For most of my life, my grandfather Santiago was my best friend. I spent innumerable hours with him, many times one-on-one, traveling together in his old Ford, going long stretches of time without saying a word to each other. We enjoyed each other’s company like this. When we did speak, we spoke in Spanish.
Grandpa spent a significant portion of his life living in Los Angeles, leaving Monterey, Nuevo Leon, Mexico, in his 30’s. He and my grandma and my aunts and uncles transplanted to San Gabriel and then Rosemead. My grandpa did well to land a decent job, one from which he was able to retire, leaving him with ample to time to visit the local swap meets and drink beer with friends in his garage. My grandma was always throwing out the junk he brought home, but my grandpa would just replace it with more junk from subsequent swap meet excursions.
In all this time, my grandfather never made a genuine effort to learn English. My grandma did. I hardly ever spoke to my grandma in Spanish because her English was near flawless. My grandfather, on the other hand, said things like, “ok,” and “yes,” but he never really put a sentence together. Then grandpa got introduced to the Eagles.
I think it was either my cousin Raymond or Ernie that introduced Grandpa to the Eagles’ self-title album Eagles. Keep in mind that he got turned on to it almost twenty-six years after the album’s debut, but all of sudden, my grandfather was speaking English. Well, not really, but he did learn a phrase, one that would he often interject in his good byes to me.
He was pretty proud of his new found language skills. I first heard his new phrase when I visited him in Diamond Bar. He was living with my Aunt Teresa, and I was a student at Cal State Fullerton, about seven-miles away. I used to ride my bike to my aunt’s house just to see my grandpa. It was a win/win for us. He needed help with errands and car repairs and whatever, and I was usually hungry. He’d buy me lunch or we would make a lunch together in the house. Most of the time, however, we just sat and talked. We talked about baseball, about school, about our dreams (we shared a similar dream—one that no other person I know has had), and about our family.
On this particular day, as I was about to roll down the driveway and head back to Fullerton, my grandfather stood in from of the house and said “Ok, mijo. Take ed eezy.” It was funny to hear because he sounded like Tony Montana from Scarface, but I understood clearly what he was saying. He was saying, “Take it easy,” and he was mimicking the lyrics from the Eagles’ song of the same name. It helped explain why he would always ask me to play that song for him, and when Glen Frey sang, “Take it easy,” my grandpa sang with him. It was pretty cool. From that point on, whenever we said our goodbyes, we included “Take it easy,” and we laughed every time we said it. I don’t know why we laughed, but we did. As was always the case, after visits with my grandfather, I was giddy and smiling all the way home. I must’ve looked like a maniac on a bike, but I loved my grandpa and he always put me in a good mood.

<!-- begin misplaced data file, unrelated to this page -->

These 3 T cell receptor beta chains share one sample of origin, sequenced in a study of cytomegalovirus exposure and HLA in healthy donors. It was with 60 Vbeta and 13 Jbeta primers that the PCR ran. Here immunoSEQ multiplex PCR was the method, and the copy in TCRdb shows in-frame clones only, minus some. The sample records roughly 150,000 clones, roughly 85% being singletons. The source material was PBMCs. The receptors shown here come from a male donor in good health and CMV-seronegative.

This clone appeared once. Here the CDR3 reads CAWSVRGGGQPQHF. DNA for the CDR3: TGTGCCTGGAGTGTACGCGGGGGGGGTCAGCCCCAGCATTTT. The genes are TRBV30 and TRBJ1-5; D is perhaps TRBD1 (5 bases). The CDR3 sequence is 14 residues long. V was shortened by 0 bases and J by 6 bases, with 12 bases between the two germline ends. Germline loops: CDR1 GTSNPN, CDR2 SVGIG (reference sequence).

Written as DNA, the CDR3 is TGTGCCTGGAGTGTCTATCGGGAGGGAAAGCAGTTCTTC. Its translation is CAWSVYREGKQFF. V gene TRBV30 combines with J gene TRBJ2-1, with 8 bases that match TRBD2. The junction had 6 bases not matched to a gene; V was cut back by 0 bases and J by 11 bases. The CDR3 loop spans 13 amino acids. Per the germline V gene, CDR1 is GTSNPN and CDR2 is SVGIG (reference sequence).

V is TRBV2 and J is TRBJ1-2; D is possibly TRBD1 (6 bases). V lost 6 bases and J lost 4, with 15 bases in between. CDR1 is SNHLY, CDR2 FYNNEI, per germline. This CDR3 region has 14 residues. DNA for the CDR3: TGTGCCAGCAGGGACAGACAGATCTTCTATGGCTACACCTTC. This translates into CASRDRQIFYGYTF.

A few years later, my grandpa was hit hard with Alzheimer’s and Dementia. I knew nothing of either. Circumstances brought my grandfather to live with my mom and my siblings and me, before the severity of symptoms came were apparent. He was my dad’s dad, but we were more than happy to have my grandpa live with us. I was especially happy about it. After all, he was my best friend.
The onset of full-blown of dementia and Alzheimer’s was gradual in my grandpa, and as it was, we failed to recognize signs that anything was amiss with him. I guess whenever something seemed odd, we just thought it was Grandpa being Grandpa.
One day, though, I arrived at home and found my mom crying in the garage. She was distraught, and I was scared that something tragic had taken place. I didn’t want to hear any bad news, but my mom’s face was telling, and so I knew something had gone wrong. It turns out, my grandfather had made an inappropriate pass at my mother. My mom took was taken aback by it.
The fallout was harsh. The worst part of the entire episode, besides my grandfather later losing his mind, was the fact that we knew absolutely nothing about dementia or Alzheimer’s disease. We had no experience with it, and we didn’t know anyone that suffered from either disease. With this being the case, my brother and I reacted, and we reacted with anger and resentment. I, for my part, felt betrayed by my grandfather. I couldn’t grasp what had happened, and any attempt to understand it just brought on more confusion and anger. Even my dad was angry.
It wasn’t until later, until it was too late, that we learned from doctors that sufferers of dementia are affected by unpredictable sexual feelings, depending on what part of the brain is effected. At the time, we failed to realize that my grandfather’s symptoms had reached a clinical level, but we couldn’t tell, for had we known, our collective reaction would have been more understanding. I wish I could go back to those days with the understanding I have now. Out of my own ignorance, I lost my best friend. In the end, my grandpa did not recognize me anymore. In the months and years since the episode at my mom’s house, I rarely saw my grandpa. By the time that love and forgiveness won out, it was too late. He didn’t know who I was. And so our ties were severed in the most unfortunate way. Being ignorant and failing to understand what was going on is a regret I still carry with me today.
Glen Frey died today, Monday, January 18, 2016. . Every time I hear “Take it Easy,” I always think of my grandfather, and when I do, the image always includes my grandfather laughing aloud with his head thrown back, just before he says to me, “Ok, mijo. Take ed eezy!”